TIME Magazine recently boasted that unions “suddenly have the upper hand”; CNBC claims to witness a surge in organizing, and the New York Times warns of a comeback.

The fulsome reporting is flawed because it uses data showing some workforces are seeking to unionize. Are there recent unionization attempts at progressive companies like Amazon, Apple, Google, and Starbucks? Sure. But attempting to unionize does not mean you are succeeding. Moreover, the employees unionizing in these campaigns are demolished by the hundreds of thousands of workers who increasingly reject organized labor.

So, unions are not surging; they’re slowly fading from existence, losing nearly a quarter-million members last year alone. The ongoing collapse is even more startling when we find out it’s not just private sector unions but the vaunted government ones.

The American Federation of Teachers, National Education Association, and the American Federation of State, County, and Municipal Employees (AFSCME) have lost anywhere from 5 to 9% of their members in recent years; cumulatively, the execrable cabals have gone from 5.3 million active members to fewer than 4.9 million.

Maybe workers want freedom instead of greed.

When I was a big city schoolteacher, all public sector workers were legally required (forced) to join these unions, even as many of us abhorred then. It was appalling and to my resignation.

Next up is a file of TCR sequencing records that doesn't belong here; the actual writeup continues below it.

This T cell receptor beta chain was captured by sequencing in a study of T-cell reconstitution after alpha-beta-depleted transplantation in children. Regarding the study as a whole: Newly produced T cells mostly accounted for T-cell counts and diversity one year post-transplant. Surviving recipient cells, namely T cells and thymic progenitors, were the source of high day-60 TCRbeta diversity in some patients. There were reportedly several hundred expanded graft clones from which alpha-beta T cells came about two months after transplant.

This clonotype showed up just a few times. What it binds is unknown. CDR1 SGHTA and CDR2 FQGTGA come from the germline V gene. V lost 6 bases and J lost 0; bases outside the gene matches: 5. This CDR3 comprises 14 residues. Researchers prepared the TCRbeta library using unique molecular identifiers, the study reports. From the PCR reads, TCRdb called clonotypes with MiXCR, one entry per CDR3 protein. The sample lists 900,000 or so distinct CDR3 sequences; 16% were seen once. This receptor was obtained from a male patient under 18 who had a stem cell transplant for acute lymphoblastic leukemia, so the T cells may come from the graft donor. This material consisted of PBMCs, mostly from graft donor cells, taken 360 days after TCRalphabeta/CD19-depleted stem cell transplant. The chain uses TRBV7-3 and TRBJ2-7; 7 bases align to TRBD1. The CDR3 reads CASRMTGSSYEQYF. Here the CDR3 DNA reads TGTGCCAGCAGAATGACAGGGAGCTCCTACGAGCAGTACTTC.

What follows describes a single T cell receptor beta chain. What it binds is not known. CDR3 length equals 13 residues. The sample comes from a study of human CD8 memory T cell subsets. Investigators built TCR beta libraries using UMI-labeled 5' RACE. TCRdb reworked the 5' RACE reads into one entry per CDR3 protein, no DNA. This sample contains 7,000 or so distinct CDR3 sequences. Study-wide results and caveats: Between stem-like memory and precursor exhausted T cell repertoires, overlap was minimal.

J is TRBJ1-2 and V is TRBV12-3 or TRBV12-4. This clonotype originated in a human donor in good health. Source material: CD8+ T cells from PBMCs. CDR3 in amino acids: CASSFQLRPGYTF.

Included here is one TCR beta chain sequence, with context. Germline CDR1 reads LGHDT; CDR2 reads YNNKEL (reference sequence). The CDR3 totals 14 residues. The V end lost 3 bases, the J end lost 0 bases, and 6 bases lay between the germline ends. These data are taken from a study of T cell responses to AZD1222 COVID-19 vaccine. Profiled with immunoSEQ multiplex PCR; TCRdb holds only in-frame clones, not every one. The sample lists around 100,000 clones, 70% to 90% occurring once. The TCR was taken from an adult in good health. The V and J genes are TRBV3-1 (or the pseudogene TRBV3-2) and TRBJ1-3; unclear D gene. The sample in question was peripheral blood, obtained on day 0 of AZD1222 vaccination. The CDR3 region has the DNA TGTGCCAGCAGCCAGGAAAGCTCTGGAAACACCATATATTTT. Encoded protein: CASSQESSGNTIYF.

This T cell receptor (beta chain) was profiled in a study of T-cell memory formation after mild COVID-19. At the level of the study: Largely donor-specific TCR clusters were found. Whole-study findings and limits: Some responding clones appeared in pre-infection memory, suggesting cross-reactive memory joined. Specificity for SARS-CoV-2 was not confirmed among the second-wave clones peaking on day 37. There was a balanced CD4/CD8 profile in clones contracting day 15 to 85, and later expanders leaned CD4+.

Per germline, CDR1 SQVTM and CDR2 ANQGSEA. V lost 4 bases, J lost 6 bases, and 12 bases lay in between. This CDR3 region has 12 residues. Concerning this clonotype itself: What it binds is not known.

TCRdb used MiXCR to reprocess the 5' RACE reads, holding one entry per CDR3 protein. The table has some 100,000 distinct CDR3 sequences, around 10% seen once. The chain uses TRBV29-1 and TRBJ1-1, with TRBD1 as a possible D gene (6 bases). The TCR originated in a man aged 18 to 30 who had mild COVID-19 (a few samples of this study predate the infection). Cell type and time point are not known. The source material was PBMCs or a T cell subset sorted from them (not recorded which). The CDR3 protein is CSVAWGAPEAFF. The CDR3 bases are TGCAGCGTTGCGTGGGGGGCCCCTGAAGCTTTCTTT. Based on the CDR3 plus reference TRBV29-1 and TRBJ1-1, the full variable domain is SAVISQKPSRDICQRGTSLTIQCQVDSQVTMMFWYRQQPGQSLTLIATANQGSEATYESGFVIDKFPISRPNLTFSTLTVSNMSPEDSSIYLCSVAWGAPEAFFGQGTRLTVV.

Then G-d came down from the heavens and blessed us with the Janus v. AFSCME, where Supreme Court justices ruled in 2018 that no government employee can be forced to pay union fees. A recent U.S. Bureau of Labor Statistics report shows that noble ruling reduced public union workers to only 7 million. That’s still far too many pilfering taxpayer money for left-leaning politics, but also the lowest total in several decades.

Private sector unions are hardly faring better. Consider that the United States population has grown by more than 100 million people during the last half-century, and, remarkably, private sector unions have fewer than half the members they did in 1972.

Perhaps self-reliance is enticing.

Since 2010, noble legislatures in Indiana, Kentucky, Michigan, West Virginia, and Wisconsin have enacted right-to-work laws. In these places and others with similar common sense, both public and private sector workers are allowed to choose whether they want to contribute to unions.

With this option, I presume sensible employees will break away from unions’ grasp in the coming years, especially when private sector companies’ collective bargaining agreements conclude.

Meanwhile, more states will implement the Janus decision in the public sector, allowing employees to gather information and liberate themselves from regressive union overlords.

We’ve long heard and read lies about the “resurgence” of labor unions. This likely will continue. But the steady decline in membership shows a runaway train downhill that ain’t stopping. For our legacy media and Democratic operatives declaring unions are “back” is political posturing debunked by data and reality.


A.J. Kaufman is a columnist for Alpha News and here at The Lid